|Species Reactivity||Key Applications||Host||Format||Antibody Type|
|Description||Anti-Interleukin-6 Antibody, clone 4B6|
|Presentation||Liquid in PBS containing 0.1% sodium azide.|
|Safety Information according to GHS|
|Storage and Shipping Information|
|Storage Conditions||Maintain at -20°C in undiluted aliquots for up to 12 months. Avoid repeated freeze/thaw cycles.|
|Material Size||250 µg|
|MOUSE ANTI-OVINE IL-6 MONOCLONAL ANTIBODY - 2455868||2455868|
|MOUSE ANTI-OVINE IL-6 -2522552||2522552|
|MOUSE ANTI-OVINE IL-6 -2722612||2722612|
|MOUSE ANTI-OVINE IL-6 -2753261||2753261|
|MOUSE ANTI-OVINE IL-6 MONOCLONAL ANTIBODY||3011855|
|MOUSE ANTI-OVINE IL-6 MONOCLONAL ANTIBODY||3031649|
|MOUSE ANTI-OVINE IL-6 MONOCLONAL ANTIBODY - 2090942||2090942|
|MOUSE ANTI-OVINE IL-6 MONOCLONAL ANTIBODY - 2322041||2322041|
|MOUSE ANTI-OVINE IL-8 -2751190||2751190|
|参考資料の概要||アプリケーション||Pub Med ID|
|Oral, nasal and pharyngeal exposure to lipopolysaccharide causes a fetal inflammatory response in sheep.|
Maneenil, G; Kemp, MW; Kannan, PS; Kramer, BW; Saito, M; Newnham, JP; Jobe, AH; Kallapur, SG
PloS one 10 e0119281 2015
A fetal inflammatory response (FIR) in sheep can be induced by intraamniotic or selective exposure of the fetal lung or gut to lipopolysaccharide (LPS). The oral, nasal, and pharyngeal cavities (ONP) contain lymphoid tissue and epithelium that are in contact with the amniotic fluid. The ability of the ONP epithelium and lymphoid tissue to initiate a FIR is unknown.To determine if FIR occurs after selective ONP exposure to LPS in fetal sheep.Using fetal recovery surgery, we isolated ONP from the fetal lung, GI tract, and amniotic fluid by tracheal and esophageal ligation and with an occlusive glove fitted over the snout. LPS (5 mg) or saline was infused with 24 h Alzet pumps secured in the oral cavity (n = 7-8/group). Animals were delivered 1 or 6 days after initiation of the LPS or saline infusions.The ONP exposure to LPS had time-dependent systemic inflammatory effects with changes in WBC in cord blood, an increase in posterior mediastinal lymph node weight at 6 days, and pro-inflammatory mRNA responses in the fetal plasma, lung, and liver. Compared to controls, the expression of surfactant protein A mRNA increased 1 and 6 days after ONP exposure to LPS.ONP exposure to LPS alone can induce a mild FIR with time-dependent inflammatory responses in remote fetal tissues not directly exposed to LPS.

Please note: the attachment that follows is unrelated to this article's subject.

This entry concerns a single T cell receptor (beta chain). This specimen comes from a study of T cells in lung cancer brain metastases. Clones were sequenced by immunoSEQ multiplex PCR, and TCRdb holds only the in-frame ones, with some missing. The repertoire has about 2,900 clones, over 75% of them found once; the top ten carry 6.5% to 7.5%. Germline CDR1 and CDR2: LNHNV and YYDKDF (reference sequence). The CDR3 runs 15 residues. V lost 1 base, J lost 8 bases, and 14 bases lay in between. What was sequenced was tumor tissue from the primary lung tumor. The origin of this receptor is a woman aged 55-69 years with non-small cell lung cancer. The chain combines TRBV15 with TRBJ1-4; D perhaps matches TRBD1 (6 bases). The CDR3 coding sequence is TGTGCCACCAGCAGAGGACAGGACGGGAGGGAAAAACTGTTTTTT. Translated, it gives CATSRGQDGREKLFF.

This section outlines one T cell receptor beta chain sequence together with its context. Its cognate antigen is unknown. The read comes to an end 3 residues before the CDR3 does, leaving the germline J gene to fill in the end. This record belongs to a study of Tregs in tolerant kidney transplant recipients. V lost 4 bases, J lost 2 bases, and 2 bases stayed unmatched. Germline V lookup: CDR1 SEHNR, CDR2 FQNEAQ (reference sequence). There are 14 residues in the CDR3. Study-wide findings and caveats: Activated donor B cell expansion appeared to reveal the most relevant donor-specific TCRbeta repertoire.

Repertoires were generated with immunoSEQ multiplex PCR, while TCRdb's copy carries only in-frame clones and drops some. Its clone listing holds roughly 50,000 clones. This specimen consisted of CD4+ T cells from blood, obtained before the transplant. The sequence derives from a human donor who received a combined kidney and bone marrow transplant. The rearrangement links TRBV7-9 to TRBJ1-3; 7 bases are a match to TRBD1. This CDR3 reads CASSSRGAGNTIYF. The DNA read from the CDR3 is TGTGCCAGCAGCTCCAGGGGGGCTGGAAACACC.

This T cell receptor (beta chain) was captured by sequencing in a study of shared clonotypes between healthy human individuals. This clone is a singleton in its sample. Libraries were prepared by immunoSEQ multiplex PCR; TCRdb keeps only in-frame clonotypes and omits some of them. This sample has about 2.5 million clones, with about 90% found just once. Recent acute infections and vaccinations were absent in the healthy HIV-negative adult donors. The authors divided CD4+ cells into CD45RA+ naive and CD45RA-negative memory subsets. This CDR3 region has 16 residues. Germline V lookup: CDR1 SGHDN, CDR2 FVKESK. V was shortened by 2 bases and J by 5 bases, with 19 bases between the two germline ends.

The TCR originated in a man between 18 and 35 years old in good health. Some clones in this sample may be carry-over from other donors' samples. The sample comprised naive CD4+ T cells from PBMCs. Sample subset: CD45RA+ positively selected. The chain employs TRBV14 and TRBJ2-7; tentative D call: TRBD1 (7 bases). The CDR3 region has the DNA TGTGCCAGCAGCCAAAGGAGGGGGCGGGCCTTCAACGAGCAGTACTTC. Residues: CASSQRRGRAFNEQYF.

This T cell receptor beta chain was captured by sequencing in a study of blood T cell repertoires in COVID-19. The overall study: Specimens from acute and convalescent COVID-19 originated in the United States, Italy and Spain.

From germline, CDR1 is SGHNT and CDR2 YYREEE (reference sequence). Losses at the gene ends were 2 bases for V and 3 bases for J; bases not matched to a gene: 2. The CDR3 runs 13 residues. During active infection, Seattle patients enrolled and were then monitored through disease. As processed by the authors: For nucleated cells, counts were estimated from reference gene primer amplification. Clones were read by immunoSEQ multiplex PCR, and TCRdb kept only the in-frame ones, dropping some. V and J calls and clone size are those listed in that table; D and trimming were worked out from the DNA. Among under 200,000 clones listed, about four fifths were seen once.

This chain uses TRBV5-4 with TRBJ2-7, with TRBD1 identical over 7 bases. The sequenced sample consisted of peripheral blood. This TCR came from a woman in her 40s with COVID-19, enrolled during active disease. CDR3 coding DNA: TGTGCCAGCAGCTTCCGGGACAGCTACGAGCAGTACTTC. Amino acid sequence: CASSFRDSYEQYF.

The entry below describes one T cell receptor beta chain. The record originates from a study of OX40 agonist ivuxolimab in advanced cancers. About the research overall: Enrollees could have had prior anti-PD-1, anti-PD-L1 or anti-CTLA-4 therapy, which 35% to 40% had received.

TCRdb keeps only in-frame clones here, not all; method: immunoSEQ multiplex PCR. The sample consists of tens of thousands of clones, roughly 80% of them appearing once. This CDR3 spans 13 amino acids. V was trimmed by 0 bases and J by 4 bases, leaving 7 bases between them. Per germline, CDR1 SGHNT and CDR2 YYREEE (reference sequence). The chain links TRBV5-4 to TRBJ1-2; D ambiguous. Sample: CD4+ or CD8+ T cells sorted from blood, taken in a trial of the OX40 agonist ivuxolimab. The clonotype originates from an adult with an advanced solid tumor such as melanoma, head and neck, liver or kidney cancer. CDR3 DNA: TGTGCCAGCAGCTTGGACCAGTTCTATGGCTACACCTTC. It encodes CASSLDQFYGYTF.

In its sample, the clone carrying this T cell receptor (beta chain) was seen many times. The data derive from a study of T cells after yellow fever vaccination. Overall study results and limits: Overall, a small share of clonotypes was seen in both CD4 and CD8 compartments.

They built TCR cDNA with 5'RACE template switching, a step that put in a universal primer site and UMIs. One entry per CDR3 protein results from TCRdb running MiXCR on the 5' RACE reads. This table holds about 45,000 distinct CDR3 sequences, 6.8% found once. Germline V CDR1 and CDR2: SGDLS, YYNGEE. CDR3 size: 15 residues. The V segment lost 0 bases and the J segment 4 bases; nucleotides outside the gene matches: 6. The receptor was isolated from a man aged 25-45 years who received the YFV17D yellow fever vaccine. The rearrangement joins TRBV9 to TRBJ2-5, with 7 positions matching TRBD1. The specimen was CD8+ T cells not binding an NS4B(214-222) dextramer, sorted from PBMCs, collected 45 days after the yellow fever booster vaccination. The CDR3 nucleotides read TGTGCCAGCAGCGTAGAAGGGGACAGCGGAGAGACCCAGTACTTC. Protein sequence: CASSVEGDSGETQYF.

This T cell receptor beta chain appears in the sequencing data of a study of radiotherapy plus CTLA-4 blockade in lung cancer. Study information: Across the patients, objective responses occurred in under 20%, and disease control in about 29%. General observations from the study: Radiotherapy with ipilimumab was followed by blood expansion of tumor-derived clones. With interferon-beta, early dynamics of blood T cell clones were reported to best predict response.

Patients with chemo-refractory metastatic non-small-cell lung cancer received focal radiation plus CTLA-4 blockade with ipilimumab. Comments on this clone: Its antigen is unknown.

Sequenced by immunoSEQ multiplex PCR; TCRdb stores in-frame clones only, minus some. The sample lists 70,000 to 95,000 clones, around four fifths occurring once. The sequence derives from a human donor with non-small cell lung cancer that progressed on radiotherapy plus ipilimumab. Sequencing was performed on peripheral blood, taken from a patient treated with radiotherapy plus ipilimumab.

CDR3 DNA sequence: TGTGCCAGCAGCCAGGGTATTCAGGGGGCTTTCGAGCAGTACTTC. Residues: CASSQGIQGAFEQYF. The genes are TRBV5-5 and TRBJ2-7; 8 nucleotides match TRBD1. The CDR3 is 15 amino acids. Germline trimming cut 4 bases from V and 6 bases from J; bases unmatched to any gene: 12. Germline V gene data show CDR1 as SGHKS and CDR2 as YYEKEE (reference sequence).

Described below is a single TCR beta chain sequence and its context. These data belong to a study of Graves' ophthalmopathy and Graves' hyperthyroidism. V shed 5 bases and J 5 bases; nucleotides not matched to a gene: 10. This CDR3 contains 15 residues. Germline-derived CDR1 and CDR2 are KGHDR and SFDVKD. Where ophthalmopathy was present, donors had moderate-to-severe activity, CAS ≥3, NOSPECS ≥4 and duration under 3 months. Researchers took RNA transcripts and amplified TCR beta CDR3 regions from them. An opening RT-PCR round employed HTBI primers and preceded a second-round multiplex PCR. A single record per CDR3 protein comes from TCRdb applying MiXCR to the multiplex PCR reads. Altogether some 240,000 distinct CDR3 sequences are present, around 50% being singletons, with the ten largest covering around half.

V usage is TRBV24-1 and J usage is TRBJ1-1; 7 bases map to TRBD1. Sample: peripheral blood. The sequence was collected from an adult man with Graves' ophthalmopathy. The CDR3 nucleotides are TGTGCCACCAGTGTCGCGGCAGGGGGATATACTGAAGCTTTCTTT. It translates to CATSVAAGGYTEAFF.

|Modulation of lipopolysaccharide-induced chorioamnionitis by Ureaplasma parvum in sheep.|
Snyder, CC; Wolfe, KB; Gisslen, T; Knox, CL; Kemp, MW; Kramer, BW; Newnham, JP; Jobe, AH; Kallapur, SG
American journal of obstetrics and gynecology 208 399.e1-8 2013
Ureaplasma colonization in the setting of polymicrobial flora is common in women with chorioamnionitis, and is a risk factor for preterm delivery and neonatal morbidity. We hypothesized that Ureaplasma colonization of amniotic fluid would modulate chorioamnionitis induced by Escherichia coli lipopolysaccharide (LPS).Sheep received intraamniotic (IA) injections of media (control) or live Ureaplasma either 7 or 70 days before delivery. Another group received IA LPS 2 days before delivery. To test for interactions, U parvum-exposed animals were challenged with IA LPS, and delivered 2 days later. All animals were delivered preterm at 125 ± 1 day of gestation.Both IA Ureaplasma and LPS induced leukocyte infiltration of chorioamnion. LPS greatly increased the expression of proinflammatory cytokines and myeloperoxidase in leukocytes, while Ureaplasma alone caused modest responses. Interestingly, 7-day but not 70-day Ureaplasma exposure significantly down-regulated LPS-induced proinflammatory cytokines and myeloperoxidase expression in the chorioamnion.Acute (7-day) U parvum exposure can suppress LPS-induced chorioamnionitis.
|Selective exposure of the fetal lung and skin/amnion (but not gastro-intestinal tract) to LPS elicits acute systemic inflammation in fetal sheep.|
Kemp, MW; Kannan, PS; Saito, M; Newnham, JP; Cox, T; Jobe, AH; Kramer, BW; Kallapur, SG
PloS one 8 e63355 2013